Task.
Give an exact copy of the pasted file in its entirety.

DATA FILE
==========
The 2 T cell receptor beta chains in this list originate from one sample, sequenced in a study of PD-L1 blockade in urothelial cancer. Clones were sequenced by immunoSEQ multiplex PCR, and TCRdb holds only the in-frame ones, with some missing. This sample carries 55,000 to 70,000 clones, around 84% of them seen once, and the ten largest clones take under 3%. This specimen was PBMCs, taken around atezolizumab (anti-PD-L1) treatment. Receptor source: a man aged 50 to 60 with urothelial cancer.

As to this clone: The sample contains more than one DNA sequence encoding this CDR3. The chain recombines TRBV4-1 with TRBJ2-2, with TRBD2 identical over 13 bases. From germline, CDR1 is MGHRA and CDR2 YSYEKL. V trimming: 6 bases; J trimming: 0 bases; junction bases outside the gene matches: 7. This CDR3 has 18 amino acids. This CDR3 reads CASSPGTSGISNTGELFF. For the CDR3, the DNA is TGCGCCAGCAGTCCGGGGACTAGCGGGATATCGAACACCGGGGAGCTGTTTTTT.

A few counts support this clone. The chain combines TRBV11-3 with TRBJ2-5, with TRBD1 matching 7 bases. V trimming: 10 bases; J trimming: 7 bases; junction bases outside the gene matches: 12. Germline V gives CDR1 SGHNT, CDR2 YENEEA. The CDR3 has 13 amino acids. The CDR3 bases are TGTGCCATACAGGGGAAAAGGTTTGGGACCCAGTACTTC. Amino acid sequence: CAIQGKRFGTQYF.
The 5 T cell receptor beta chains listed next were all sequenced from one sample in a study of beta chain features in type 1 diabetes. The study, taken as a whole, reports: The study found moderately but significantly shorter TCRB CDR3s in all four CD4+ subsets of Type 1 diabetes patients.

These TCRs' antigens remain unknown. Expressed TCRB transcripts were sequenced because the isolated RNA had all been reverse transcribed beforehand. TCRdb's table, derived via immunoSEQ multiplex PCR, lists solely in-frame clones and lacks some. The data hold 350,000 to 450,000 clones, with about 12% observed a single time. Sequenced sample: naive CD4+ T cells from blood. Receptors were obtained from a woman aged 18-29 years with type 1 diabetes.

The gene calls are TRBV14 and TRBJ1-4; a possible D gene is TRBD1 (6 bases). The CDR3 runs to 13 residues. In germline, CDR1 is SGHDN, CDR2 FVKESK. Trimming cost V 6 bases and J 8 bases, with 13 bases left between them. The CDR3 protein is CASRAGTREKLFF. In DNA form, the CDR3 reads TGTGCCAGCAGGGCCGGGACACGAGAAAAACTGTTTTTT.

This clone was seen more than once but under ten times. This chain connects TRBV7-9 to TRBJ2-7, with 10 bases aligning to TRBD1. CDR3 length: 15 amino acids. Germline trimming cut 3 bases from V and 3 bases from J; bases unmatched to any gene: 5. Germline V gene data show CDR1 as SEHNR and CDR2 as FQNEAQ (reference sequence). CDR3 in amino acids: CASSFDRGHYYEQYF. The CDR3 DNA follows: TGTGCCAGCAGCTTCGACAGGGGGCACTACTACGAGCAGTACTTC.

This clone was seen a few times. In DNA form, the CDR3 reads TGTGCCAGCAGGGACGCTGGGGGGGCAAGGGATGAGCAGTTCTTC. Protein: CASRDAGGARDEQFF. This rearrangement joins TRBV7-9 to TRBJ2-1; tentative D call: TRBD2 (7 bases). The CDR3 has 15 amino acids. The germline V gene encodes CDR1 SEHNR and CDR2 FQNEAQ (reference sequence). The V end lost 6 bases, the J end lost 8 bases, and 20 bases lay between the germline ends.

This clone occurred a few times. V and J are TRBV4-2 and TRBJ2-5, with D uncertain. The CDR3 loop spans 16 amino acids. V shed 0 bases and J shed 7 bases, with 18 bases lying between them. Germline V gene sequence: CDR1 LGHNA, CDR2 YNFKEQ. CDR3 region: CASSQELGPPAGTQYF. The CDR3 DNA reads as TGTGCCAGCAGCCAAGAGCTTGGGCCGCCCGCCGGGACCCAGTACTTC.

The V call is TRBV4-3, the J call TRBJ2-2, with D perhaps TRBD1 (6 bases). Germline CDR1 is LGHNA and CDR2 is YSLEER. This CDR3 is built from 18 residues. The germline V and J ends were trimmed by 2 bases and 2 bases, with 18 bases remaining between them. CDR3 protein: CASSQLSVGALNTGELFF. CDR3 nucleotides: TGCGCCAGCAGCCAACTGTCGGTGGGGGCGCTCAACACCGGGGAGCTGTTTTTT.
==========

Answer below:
The 2 T cell receptor beta chains in this list originate from one sample, sequenced in a study of PD-L1 blockade in urothelial cancer. Clones were sequenced by immunoSEQ multiplex PCR, and TCRdb holds only the in-frame ones, with some missing. This sample carries 55,000 to 70,000 clones, around 84% of them seen once, and the ten largest clones take under 3%. This specimen was PBMCs, taken around atezolizumab (anti-PD-L1) treatment. Receptor source: a man aged 50 to 60 with urothelial cancer.

As to this clone: The sample contains more than one DNA sequence encoding this CDR3. The chain recombines TRBV4-1 with TRBJ2-2, with TRBD2 identical over 13 bases. From germline, CDR1 is MGHRA and CDR2 YSYEKL. V trimming: 6 bases; J trimming: 0 bases; junction bases outside the gene matches: 7. This CDR3 has 18 amino acids. This CDR3 reads CASSPGTSGISNTGELFF. For the CDR3, the DNA is TGCGCCAGCAGTCCGGGGACTAGCGGGATATCGAACACCGGGGAGCTGTTTTTT.

A few counts support this clone. The chain combines TRBV11-3 with TRBJ2-5, with TRBD1 matching 7 bases. V trimming: 10 bases; J trimming: 7 bases; junction bases outside the gene matches: 12. Germline V gives CDR1 SGHNT, CDR2 YENEEA. The CDR3 has 13 amino acids. The CDR3 bases are TGTGCCATACAGGGGAAAAGGTTTGGGACCCAGTACTTC. Amino acid sequence: CAIQGKRFGTQYF.
The 5 T cell receptor beta chains listed next were all sequenced from one sample in a study of beta chain features in type 1 diabetes. The study, taken as a whole, reports: The study found moderately but significantly shorter TCRB CDR3s in all four CD4+ subsets of Type 1 diabetes patients.

These TCRs' antigens remain unknown. Expressed TCRB transcripts were sequenced because the isolated RNA had all been reverse transcribed beforehand. TCRdb's table, derived via immunoSEQ multiplex PCR, lists solely in-frame clones and lacks some. The data hold 350,000 to 450,000 clones, with about 12% observed a single time. Sequenced sample: naive CD4+ T cells from blood. Receptors were obtained from a woman aged 18-29 years with type 1 diabetes.

The gene calls are TRBV14 and TRBJ1-4; a possible D gene is TRBD1 (6 bases). The CDR3 runs to 13 residues. In germline, CDR1 is SGHDN, CDR2 FVKESK. Trimming cost V 6 bases and J 8 bases, with 13 bases left between them. The CDR3 protein is CASRAGTREKLFF. In DNA form, the CDR3 reads TGTGCCAGCAGGGCCGGGACACGAGAAAAACTGTTTTTT.

This clone was seen more than once but under ten times. This chain connects TRBV7-9 to TRBJ2-7, with 10 bases aligning to TRBD1. CDR3 length: 15 amino acids. Germline trimming cut 3 bases from V and 3 bases from J; bases unmatched to any gene: 5. Germline V gene data show CDR1 as SEHNR and CDR2 as FQNEAQ (reference sequence). CDR3 in amino acids: CASSFDRGHYYEQYF. The CDR3 DNA follows: TGTGCCAGCAGCTTCGACAGGGGGCACTACTACGAGCAGTACTTC.

This clone was seen a few times. In DNA form, the CDR3 reads TGTGCCAGCAGGGACGCTGGGGGGGCAAGGGATGAGCAGTTCTTC. Protein: CASRDAGGARDEQFF. This rearrangement joins TRBV7-9 to TRBJ2-1; tentative D call: TRBD2 (7 bases). The CDR3 has 15 amino acids. The germline V gene encodes CDR1 SEHNR and CDR2 FQNEAQ (reference sequence). The V end lost 6 bases, the J end lost 8 bases, and 20 bases lay between the germline ends.

This clone occurred a few times. V and J are TRBV4-2 and TRBJ2-5, with D uncertain. The CDR3 loop spans 16 amino acids. V shed 0 bases and J shed 7 bases, with 18 bases lying between them. Germline V gene sequence: CDR1 LGHNA, CDR2 YNFKEQ. CDR3 region: CASSQELGPPAGTQYF. The CDR3 DNA reads as TGTGCCAGCAGCCAAGAGCTTGGGCCGCCCGCCGGGACCCAGTACTTC.

The V call is TRBV4-3, the J call TRBJ2-2, with D perhaps TRBD1 (6 bases). Germline CDR1 is LGHNA and CDR2 is YSLEER. This CDR3 is built from 18 residues. The germline V and J ends were trimmed by 2 bases and 2 bases, with 18 bases remaining between them. CDR3 protein: CASSQLSVGALNTGELFF. CDR3 nucleotides: TGCGCCAGCAGCCAACTGTCGGTGGGGGCGCTCAACACCGGGGAGCTGTTTTTT.